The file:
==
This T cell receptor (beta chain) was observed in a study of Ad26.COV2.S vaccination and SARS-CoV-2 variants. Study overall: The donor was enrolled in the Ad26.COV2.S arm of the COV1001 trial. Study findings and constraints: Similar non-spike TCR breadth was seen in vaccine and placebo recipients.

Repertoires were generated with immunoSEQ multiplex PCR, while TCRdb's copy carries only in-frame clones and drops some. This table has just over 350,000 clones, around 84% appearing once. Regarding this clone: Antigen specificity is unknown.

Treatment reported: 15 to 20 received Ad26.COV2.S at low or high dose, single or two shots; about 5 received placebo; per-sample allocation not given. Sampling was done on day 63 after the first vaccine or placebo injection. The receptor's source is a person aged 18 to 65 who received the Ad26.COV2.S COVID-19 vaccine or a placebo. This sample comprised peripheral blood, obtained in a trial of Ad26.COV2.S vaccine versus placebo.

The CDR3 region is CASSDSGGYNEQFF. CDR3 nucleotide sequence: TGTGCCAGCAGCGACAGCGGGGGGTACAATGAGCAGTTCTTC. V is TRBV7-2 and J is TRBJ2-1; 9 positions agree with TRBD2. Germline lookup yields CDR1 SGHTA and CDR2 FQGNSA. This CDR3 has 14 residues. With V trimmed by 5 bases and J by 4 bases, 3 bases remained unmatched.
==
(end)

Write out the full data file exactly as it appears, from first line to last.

This T cell receptor (beta chain) was observed in a study of Ad26.COV2.S vaccination and SARS-CoV-2 variants. Study overall: The donor was enrolled in the Ad26.COV2.S arm of the COV1001 trial. Study findings and constraints: Similar non-spike TCR breadth was seen in vaccine and placebo recipients.

Repertoires were generated with immunoSEQ multiplex PCR, while TCRdb's copy carries only in-frame clones and drops some. This table has just over 350,000 clones, around 84% appearing once. Regarding this clone: Antigen specificity is unknown.

Treatment reported: 15 to 20 received Ad26.COV2.S at low or high dose, single or two shots; about 5 received placebo; per-sample allocation not given. Sampling was done on day 63 after the first vaccine or placebo injection. The receptor's source is a person aged 18 to 65 who received the Ad26.COV2.S COVID-19 vaccine or a placebo. This sample comprised peripheral blood, obtained in a trial of Ad26.COV2.S vaccine versus placebo.

The CDR3 region is CASSDSGGYNEQFF. CDR3 nucleotide sequence: TGTGCCAGCAGCGACAGCGGGGGGTACAATGAGCAGTTCTTC. V is TRBV7-2 and J is TRBJ2-1; 9 positions agree with TRBD2. Germline lookup yields CDR1 SGHTA and CDR2 FQGNSA. This CDR3 has 14 residues. With V trimmed by 5 bases and J by 4 bases, 3 bases remained unmatched.